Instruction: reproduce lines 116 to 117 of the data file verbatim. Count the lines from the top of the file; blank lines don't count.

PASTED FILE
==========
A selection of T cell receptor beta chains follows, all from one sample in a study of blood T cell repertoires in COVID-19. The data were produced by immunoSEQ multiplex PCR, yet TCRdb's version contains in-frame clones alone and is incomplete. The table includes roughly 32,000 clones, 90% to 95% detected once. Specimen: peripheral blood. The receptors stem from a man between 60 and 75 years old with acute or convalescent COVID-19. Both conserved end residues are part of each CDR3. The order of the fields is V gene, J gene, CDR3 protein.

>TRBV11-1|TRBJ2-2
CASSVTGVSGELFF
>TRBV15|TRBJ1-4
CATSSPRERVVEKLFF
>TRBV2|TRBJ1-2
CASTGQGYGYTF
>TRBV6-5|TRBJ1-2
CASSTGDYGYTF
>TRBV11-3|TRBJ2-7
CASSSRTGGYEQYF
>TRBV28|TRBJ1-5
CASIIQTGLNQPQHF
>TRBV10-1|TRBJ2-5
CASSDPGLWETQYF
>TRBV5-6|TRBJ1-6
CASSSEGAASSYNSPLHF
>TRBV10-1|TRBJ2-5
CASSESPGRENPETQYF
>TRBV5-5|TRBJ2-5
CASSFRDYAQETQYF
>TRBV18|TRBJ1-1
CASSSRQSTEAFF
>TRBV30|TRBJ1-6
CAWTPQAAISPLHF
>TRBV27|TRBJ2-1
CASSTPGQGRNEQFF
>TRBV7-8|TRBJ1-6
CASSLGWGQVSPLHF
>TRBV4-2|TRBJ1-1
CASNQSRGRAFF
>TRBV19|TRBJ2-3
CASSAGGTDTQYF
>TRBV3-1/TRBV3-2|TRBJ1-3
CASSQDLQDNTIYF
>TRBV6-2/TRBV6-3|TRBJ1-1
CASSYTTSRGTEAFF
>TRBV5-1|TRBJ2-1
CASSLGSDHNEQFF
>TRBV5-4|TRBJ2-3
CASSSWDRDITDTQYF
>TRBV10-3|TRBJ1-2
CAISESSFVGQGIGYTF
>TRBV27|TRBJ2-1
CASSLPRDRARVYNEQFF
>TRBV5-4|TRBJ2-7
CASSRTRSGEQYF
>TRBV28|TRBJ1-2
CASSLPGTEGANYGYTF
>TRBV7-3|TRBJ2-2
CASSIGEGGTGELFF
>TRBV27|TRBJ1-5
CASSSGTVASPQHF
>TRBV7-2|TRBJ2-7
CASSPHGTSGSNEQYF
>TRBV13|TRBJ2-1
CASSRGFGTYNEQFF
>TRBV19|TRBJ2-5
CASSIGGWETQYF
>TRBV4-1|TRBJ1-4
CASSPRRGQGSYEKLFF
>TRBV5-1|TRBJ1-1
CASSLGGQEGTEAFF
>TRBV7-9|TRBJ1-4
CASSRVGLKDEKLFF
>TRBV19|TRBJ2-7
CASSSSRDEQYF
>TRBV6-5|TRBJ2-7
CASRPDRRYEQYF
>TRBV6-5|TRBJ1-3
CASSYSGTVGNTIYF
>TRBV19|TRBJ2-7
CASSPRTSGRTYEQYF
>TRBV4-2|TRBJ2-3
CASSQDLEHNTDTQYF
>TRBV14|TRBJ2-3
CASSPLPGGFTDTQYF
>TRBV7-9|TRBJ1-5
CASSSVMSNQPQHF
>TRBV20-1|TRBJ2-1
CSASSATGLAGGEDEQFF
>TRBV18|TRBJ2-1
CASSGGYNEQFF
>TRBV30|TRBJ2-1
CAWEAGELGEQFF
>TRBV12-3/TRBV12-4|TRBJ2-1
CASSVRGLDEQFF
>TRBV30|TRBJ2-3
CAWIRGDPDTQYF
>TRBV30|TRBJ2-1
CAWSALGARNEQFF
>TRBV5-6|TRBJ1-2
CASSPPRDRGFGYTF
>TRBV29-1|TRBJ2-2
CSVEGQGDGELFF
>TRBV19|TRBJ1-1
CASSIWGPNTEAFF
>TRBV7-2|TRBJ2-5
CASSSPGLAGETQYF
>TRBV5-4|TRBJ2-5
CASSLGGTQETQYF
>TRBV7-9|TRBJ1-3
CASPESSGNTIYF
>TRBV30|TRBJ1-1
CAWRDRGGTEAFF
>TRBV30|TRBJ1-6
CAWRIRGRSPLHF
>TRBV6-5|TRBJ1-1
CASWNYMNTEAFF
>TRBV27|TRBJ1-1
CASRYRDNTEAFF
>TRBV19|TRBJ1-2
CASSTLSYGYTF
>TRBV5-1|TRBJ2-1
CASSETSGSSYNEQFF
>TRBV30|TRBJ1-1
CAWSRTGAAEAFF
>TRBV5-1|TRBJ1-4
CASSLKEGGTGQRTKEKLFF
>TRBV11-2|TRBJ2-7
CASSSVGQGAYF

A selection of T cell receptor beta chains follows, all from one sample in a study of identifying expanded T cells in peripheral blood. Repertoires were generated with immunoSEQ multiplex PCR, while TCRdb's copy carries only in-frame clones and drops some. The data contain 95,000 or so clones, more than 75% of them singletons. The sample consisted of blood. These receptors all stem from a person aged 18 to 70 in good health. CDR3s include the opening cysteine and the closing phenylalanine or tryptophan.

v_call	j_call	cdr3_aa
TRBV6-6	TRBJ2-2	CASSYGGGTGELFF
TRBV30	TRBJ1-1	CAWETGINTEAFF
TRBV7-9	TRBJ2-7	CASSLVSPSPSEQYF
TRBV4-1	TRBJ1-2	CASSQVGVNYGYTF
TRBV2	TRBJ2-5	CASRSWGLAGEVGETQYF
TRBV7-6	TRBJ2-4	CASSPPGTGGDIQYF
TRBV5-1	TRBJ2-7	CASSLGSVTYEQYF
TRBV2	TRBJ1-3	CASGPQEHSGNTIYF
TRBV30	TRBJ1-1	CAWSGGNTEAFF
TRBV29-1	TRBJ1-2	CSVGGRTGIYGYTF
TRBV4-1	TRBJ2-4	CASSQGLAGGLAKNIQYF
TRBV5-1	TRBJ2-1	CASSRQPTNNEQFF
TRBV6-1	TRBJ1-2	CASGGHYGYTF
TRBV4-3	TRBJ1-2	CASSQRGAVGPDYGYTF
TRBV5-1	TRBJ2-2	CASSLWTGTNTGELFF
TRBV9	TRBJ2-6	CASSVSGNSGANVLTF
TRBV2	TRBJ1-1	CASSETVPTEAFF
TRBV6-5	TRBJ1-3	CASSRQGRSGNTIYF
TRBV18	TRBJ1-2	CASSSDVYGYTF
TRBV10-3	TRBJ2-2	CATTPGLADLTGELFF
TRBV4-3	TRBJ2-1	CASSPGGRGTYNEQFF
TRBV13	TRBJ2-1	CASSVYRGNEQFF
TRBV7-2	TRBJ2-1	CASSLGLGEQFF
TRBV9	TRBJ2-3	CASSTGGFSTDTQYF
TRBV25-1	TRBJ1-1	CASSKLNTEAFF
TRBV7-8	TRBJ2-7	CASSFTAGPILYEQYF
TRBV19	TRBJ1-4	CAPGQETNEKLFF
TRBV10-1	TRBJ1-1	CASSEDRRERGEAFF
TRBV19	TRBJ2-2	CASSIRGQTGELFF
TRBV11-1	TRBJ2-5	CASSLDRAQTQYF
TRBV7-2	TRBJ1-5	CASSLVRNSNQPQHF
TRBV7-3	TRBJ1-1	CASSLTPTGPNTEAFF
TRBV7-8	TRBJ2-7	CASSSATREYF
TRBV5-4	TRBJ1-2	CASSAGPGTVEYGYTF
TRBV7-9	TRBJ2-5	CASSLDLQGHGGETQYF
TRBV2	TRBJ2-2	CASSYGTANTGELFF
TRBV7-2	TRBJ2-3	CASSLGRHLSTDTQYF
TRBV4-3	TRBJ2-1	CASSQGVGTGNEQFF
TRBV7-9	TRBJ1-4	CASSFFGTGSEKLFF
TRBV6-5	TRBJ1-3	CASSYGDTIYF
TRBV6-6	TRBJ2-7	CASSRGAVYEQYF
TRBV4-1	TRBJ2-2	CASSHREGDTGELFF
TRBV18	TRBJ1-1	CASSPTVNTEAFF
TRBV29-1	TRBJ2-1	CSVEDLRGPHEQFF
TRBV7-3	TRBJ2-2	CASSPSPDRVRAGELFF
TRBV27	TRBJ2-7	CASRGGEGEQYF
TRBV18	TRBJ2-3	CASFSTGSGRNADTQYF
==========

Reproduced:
>TRBV30|TRBJ1-1
CAWSRTGAAEAFF